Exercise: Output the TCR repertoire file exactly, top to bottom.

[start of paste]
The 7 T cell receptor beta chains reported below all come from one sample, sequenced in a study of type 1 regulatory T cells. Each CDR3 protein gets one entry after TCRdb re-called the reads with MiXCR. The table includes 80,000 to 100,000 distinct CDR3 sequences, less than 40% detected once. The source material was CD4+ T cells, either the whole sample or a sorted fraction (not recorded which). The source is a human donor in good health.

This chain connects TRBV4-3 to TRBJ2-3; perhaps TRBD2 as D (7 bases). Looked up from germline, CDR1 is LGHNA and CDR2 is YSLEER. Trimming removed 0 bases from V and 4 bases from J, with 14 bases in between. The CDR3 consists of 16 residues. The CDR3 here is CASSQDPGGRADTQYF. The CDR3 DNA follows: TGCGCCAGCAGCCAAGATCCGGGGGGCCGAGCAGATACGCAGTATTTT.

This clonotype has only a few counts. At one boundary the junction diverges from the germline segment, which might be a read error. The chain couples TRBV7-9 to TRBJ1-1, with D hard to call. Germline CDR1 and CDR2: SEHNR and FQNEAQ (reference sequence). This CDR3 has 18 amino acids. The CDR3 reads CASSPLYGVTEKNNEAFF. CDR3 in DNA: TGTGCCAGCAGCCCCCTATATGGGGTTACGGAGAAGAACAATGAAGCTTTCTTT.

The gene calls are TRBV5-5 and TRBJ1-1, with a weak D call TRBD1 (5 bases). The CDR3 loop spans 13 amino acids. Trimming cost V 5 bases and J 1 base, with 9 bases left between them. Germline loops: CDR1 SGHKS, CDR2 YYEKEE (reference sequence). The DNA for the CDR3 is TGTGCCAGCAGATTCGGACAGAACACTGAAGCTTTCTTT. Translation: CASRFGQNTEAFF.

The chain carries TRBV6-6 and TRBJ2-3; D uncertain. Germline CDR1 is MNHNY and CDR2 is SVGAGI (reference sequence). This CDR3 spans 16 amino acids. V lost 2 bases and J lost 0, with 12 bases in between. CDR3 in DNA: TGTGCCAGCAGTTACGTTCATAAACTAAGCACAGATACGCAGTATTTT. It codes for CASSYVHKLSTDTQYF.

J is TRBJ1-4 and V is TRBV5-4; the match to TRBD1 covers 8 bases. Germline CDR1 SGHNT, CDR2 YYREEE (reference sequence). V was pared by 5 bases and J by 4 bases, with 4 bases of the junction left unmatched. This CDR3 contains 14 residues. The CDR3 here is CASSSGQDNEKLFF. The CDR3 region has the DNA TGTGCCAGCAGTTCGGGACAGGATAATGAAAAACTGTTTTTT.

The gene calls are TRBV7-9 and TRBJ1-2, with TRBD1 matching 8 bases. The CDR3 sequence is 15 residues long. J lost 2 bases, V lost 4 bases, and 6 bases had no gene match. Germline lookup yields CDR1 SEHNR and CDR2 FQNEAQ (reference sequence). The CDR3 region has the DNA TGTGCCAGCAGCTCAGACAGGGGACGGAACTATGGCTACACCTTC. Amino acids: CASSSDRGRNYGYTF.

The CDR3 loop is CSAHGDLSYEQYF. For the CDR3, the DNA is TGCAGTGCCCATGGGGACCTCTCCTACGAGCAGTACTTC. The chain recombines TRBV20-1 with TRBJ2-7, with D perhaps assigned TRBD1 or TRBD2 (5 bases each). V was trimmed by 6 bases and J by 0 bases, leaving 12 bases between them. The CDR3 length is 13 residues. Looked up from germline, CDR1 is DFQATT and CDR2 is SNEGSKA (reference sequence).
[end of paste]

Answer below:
The 7 T cell receptor beta chains reported below all come from one sample, sequenced in a study of type 1 regulatory T cells. Each CDR3 protein gets one entry after TCRdb re-called the reads with MiXCR. The table includes 80,000 to 100,000 distinct CDR3 sequences, less than 40% detected once. The source material was CD4+ T cells, either the whole sample or a sorted fraction (not recorded which). The source is a human donor in good health.

This chain connects TRBV4-3 to TRBJ2-3; perhaps TRBD2 as D (7 bases). Looked up from germline, CDR1 is LGHNA and CDR2 is YSLEER. Trimming removed 0 bases from V and 4 bases from J, with 14 bases in between. The CDR3 consists of 16 residues. The CDR3 here is CASSQDPGGRADTQYF. The CDR3 DNA follows: TGCGCCAGCAGCCAAGATCCGGGGGGCCGAGCAGATACGCAGTATTTT.

This clonotype has only a few counts. At one boundary the junction diverges from the germline segment, which might be a read error. The chain couples TRBV7-9 to TRBJ1-1, with D hard to call. Germline CDR1 and CDR2: SEHNR and FQNEAQ (reference sequence). This CDR3 has 18 amino acids. The CDR3 reads CASSPLYGVTEKNNEAFF. CDR3 in DNA: TGTGCCAGCAGCCCCCTATATGGGGTTACGGAGAAGAACAATGAAGCTTTCTTT.

The gene calls are TRBV5-5 and TRBJ1-1, with a weak D call TRBD1 (5 bases). The CDR3 loop spans 13 amino acids. Trimming cost V 5 bases and J 1 base, with 9 bases left between them. Germline loops: CDR1 SGHKS, CDR2 YYEKEE (reference sequence). The DNA for the CDR3 is TGTGCCAGCAGATTCGGACAGAACACTGAAGCTTTCTTT. Translation: CASRFGQNTEAFF.

The chain carries TRBV6-6 and TRBJ2-3; D uncertain. Germline CDR1 is MNHNY and CDR2 is SVGAGI (reference sequence). This CDR3 spans 16 amino acids. V lost 2 bases and J lost 0, with 12 bases in between. CDR3 in DNA: TGTGCCAGCAGTTACGTTCATAAACTAAGCACAGATACGCAGTATTTT. It codes for CASSYVHKLSTDTQYF.

J is TRBJ1-4 and V is TRBV5-4; the match to TRBD1 covers 8 bases. Germline CDR1 SGHNT, CDR2 YYREEE (reference sequence). V was pared by 5 bases and J by 4 bases, with 4 bases of the junction left unmatched. This CDR3 contains 14 residues. The CDR3 here is CASSSGQDNEKLFF. The CDR3 region has the DNA TGTGCCAGCAGTTCGGGACAGGATAATGAAAAACTGTTTTTT.

The gene calls are TRBV7-9 and TRBJ1-2, with TRBD1 matching 8 bases. The CDR3 sequence is 15 residues long. J lost 2 bases, V lost 4 bases, and 6 bases had no gene match. Germline lookup yields CDR1 SEHNR and CDR2 FQNEAQ (reference sequence). The CDR3 region has the DNA TGTGCCAGCAGCTCAGACAGGGGACGGAACTATGGCTACACCTTC. Amino acids: CASSSDRGRNYGYTF.

The CDR3 loop is CSAHGDLSYEQYF. For the CDR3, the DNA is TGCAGTGCCCATGGGGACCTCTCCTACGAGCAGTACTTC. The chain recombines TRBV20-1 with TRBJ2-7, with D perhaps assigned TRBD1 or TRBD2 (5 bases each). V was trimmed by 6 bases and J by 0 bases, leaving 12 bases between them. The CDR3 length is 13 residues. Looked up from germline, CDR1 is DFQATT and CDR2 is SNEGSKA (reference sequence).